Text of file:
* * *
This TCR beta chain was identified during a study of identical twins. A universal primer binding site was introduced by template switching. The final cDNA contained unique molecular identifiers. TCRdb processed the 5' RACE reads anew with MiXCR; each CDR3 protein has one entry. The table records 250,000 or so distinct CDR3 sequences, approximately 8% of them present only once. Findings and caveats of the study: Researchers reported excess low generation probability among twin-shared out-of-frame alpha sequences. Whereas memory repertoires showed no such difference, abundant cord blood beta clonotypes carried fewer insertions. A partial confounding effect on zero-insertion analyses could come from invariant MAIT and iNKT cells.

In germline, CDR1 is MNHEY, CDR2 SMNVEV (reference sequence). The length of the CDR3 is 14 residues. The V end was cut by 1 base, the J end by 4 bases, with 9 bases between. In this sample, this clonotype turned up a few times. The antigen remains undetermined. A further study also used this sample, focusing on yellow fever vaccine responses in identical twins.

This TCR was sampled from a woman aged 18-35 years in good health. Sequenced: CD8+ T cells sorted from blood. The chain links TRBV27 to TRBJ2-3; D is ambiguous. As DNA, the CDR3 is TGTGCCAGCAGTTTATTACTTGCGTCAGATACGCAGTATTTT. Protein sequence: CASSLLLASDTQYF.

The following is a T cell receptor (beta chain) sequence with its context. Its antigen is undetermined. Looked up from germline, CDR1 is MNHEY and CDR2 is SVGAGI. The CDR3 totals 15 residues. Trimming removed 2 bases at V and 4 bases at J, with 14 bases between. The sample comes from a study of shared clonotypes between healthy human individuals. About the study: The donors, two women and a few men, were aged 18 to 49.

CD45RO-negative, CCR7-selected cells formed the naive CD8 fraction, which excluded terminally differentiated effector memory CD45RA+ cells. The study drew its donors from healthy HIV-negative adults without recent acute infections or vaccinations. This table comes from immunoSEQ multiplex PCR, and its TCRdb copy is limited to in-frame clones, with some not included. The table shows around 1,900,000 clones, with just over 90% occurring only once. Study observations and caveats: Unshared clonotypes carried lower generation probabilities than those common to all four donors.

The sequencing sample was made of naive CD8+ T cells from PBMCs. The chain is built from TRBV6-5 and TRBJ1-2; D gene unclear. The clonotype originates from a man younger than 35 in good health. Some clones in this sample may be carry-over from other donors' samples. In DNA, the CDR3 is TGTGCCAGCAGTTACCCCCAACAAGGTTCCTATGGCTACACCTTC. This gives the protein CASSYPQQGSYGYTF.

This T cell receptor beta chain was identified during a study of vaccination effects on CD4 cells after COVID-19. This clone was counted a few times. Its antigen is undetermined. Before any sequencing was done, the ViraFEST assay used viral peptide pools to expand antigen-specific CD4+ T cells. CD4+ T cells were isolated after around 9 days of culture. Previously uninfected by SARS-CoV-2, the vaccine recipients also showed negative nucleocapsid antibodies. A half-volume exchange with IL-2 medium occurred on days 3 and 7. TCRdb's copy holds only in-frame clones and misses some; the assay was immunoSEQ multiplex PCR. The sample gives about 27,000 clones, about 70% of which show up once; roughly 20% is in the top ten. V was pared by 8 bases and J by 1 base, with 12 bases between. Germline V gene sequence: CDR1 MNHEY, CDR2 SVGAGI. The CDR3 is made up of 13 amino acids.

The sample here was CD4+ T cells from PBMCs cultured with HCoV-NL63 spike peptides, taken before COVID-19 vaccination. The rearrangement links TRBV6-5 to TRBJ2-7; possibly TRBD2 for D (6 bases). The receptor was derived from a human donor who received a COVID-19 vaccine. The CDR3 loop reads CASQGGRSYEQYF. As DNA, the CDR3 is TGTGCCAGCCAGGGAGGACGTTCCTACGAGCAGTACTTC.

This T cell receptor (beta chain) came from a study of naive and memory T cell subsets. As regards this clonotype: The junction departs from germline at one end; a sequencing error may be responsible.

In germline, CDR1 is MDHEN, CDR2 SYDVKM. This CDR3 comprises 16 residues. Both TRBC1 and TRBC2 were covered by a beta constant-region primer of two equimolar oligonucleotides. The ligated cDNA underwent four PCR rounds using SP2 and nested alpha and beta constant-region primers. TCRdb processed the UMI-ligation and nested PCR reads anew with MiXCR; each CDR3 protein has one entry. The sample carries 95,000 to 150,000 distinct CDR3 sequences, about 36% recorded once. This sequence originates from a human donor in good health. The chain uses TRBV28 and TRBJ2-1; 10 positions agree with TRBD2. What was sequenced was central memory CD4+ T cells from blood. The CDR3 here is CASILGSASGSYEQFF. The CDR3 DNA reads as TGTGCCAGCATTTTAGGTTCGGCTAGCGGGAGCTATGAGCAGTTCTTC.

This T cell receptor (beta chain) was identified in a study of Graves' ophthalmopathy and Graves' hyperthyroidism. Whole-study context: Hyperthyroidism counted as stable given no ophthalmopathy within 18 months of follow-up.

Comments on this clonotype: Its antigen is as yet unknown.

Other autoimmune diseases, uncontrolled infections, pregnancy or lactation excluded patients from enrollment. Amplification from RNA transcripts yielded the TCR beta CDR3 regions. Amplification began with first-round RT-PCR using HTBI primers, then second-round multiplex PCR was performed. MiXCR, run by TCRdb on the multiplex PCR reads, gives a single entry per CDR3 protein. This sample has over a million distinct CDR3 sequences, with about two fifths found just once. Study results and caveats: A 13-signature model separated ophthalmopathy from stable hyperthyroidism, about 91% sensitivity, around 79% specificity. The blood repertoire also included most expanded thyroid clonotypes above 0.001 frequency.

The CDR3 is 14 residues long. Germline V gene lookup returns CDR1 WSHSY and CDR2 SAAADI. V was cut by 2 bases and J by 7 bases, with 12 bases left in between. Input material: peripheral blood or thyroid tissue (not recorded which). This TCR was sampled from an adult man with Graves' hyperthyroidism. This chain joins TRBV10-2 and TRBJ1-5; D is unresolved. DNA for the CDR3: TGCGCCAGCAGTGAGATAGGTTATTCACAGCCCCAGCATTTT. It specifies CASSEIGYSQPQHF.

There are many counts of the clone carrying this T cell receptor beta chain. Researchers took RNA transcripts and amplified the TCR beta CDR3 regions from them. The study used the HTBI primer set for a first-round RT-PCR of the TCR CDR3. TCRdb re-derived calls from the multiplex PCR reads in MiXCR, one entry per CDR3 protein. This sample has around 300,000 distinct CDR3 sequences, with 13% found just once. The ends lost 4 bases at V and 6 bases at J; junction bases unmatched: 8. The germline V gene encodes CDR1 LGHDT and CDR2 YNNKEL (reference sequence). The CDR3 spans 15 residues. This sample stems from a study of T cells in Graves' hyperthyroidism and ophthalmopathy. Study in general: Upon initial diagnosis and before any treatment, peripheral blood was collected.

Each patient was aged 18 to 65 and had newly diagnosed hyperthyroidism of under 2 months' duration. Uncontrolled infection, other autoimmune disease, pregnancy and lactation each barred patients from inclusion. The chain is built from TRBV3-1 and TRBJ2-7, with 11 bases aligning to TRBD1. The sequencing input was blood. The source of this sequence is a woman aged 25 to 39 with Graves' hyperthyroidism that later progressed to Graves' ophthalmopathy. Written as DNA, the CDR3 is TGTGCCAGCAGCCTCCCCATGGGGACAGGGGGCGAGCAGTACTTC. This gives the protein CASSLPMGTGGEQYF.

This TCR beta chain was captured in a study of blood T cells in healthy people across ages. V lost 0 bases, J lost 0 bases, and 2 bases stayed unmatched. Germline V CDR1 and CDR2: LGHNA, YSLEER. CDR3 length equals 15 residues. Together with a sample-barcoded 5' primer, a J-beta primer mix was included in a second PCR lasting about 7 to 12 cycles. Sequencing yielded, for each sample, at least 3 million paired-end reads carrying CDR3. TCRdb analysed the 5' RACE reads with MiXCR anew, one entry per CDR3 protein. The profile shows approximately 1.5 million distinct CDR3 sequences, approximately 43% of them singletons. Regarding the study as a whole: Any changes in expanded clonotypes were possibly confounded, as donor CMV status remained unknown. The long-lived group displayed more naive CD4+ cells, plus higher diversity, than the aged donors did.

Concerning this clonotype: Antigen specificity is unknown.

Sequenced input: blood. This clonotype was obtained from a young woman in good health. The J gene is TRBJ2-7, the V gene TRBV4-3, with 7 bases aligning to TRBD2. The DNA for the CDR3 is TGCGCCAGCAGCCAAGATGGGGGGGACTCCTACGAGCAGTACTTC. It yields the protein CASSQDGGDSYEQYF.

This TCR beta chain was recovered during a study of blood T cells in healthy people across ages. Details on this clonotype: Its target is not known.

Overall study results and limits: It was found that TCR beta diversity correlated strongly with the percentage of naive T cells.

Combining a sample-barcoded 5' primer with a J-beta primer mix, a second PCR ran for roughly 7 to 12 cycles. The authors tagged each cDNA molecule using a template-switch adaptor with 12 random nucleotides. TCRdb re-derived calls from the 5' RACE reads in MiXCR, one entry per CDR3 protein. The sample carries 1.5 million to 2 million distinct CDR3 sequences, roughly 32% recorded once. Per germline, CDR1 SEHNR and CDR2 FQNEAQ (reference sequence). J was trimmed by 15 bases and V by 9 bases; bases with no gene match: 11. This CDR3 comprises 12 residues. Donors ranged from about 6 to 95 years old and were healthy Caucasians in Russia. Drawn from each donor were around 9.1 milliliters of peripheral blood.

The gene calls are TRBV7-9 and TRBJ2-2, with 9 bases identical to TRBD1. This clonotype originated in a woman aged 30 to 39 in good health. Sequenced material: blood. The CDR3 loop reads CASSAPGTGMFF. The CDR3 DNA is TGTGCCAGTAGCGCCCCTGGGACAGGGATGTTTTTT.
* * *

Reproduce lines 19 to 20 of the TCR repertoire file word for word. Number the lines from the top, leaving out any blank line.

Sequenced input: blood. This clonotype was obtained from a young woman in good health. The J gene is TRBJ2-7, the V gene TRBV4-3, with 7 bases aligning to TRBD2. The DNA for the CDR3 is TGCGCCAGCAGCCAAGATGGGGGGGACTCCTACGAGCAGTACTTC. It yields the protein CASSQDGGDSYEQYF.

This TCR beta chain was recovered during a study of blood T cells in healthy people across ages. Details on this clonotype: Its target is not known.